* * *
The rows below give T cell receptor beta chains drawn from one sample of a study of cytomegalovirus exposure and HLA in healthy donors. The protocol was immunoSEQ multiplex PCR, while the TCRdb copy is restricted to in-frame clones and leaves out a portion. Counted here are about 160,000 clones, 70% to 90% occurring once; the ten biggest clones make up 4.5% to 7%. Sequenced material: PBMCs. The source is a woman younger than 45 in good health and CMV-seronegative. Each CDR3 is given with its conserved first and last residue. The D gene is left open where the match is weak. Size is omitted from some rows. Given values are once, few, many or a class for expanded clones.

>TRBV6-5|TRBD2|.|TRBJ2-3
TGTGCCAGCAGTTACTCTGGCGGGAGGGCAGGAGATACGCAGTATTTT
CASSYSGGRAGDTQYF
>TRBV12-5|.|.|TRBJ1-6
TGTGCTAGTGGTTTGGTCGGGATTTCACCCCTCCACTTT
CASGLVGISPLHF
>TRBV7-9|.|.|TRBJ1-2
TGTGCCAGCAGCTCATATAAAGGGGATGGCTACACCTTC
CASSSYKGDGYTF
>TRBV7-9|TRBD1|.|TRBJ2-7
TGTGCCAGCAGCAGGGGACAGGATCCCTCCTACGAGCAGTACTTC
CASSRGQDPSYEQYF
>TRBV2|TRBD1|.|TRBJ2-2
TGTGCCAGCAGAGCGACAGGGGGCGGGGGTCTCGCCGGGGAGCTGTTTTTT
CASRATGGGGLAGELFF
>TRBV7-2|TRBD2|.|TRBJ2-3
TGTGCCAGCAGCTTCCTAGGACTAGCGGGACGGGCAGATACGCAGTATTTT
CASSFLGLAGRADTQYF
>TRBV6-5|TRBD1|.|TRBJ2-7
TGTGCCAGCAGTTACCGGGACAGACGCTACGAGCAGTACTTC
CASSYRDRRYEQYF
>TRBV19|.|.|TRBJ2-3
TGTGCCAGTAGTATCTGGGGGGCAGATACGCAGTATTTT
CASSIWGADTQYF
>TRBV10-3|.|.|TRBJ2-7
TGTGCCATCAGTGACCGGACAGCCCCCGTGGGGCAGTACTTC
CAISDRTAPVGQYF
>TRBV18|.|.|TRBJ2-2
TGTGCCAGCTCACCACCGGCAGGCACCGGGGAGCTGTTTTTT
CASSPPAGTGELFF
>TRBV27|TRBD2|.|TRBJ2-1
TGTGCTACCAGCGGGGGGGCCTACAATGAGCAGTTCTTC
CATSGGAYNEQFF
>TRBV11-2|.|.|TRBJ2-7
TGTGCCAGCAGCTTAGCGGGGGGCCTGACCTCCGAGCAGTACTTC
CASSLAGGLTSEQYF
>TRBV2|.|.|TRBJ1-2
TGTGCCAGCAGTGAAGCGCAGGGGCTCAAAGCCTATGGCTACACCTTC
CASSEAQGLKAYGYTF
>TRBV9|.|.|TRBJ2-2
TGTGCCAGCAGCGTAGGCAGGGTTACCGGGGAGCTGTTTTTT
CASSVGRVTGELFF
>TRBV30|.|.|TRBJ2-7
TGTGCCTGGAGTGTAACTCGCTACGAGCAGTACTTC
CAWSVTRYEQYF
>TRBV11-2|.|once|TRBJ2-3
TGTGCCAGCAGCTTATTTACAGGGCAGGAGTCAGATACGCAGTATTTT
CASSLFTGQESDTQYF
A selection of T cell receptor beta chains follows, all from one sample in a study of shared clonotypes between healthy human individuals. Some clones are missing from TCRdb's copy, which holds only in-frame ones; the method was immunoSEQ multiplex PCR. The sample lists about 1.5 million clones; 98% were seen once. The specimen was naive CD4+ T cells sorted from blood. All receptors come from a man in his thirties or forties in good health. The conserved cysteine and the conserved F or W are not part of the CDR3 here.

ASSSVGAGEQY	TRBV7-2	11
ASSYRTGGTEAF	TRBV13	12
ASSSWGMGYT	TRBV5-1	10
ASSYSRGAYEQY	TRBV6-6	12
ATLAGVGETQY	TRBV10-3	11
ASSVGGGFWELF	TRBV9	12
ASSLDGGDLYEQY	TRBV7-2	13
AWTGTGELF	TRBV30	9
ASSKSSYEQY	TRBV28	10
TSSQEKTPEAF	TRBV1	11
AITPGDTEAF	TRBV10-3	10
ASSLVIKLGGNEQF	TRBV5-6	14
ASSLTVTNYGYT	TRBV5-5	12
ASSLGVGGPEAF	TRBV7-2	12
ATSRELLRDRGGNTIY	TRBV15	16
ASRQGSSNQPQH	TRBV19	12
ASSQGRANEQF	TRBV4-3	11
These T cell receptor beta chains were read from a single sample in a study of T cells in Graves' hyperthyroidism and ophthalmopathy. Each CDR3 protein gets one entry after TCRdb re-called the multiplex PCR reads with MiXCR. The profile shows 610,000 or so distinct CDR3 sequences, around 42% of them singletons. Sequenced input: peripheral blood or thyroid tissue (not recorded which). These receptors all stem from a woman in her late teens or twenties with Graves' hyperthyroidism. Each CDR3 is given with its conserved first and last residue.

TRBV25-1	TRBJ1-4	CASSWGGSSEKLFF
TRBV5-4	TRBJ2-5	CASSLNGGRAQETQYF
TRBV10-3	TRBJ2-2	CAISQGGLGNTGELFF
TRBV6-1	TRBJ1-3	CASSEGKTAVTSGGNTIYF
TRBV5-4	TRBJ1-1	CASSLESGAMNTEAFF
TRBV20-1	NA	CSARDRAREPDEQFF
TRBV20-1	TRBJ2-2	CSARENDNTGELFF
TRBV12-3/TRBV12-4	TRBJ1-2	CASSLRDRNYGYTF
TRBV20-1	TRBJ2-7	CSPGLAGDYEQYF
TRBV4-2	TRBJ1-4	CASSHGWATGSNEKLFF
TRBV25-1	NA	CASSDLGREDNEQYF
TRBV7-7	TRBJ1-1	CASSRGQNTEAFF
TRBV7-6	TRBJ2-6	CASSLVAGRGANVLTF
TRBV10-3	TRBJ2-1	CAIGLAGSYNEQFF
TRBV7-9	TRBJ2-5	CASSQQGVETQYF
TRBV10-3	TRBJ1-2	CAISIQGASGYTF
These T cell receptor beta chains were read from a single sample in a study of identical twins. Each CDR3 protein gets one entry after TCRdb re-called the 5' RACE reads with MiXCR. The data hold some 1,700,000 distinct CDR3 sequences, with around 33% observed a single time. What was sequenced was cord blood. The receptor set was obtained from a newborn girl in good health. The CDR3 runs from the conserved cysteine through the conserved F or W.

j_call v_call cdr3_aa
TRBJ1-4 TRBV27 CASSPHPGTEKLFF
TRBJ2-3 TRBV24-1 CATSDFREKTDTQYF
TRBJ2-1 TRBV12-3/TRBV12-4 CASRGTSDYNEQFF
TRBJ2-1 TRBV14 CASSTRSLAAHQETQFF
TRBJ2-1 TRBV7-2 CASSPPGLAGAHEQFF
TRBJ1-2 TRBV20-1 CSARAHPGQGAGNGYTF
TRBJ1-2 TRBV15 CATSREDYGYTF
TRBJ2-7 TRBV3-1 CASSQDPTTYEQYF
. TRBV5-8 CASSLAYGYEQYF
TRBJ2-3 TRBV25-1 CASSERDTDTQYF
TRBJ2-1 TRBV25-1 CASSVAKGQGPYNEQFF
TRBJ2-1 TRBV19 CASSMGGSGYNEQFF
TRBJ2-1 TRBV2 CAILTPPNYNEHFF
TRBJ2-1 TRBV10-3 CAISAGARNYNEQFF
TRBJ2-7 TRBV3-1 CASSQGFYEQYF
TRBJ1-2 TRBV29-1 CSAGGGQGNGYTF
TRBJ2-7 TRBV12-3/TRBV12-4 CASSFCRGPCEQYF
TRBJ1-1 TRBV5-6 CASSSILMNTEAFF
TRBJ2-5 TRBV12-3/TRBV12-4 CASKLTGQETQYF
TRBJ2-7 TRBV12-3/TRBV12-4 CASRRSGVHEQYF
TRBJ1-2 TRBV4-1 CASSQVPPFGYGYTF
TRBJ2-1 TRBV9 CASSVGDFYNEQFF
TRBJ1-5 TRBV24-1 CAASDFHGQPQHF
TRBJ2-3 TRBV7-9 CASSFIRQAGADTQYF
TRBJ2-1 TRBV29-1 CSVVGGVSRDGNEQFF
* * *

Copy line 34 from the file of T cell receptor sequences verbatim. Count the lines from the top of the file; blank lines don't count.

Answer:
CATSGGAYNEQFF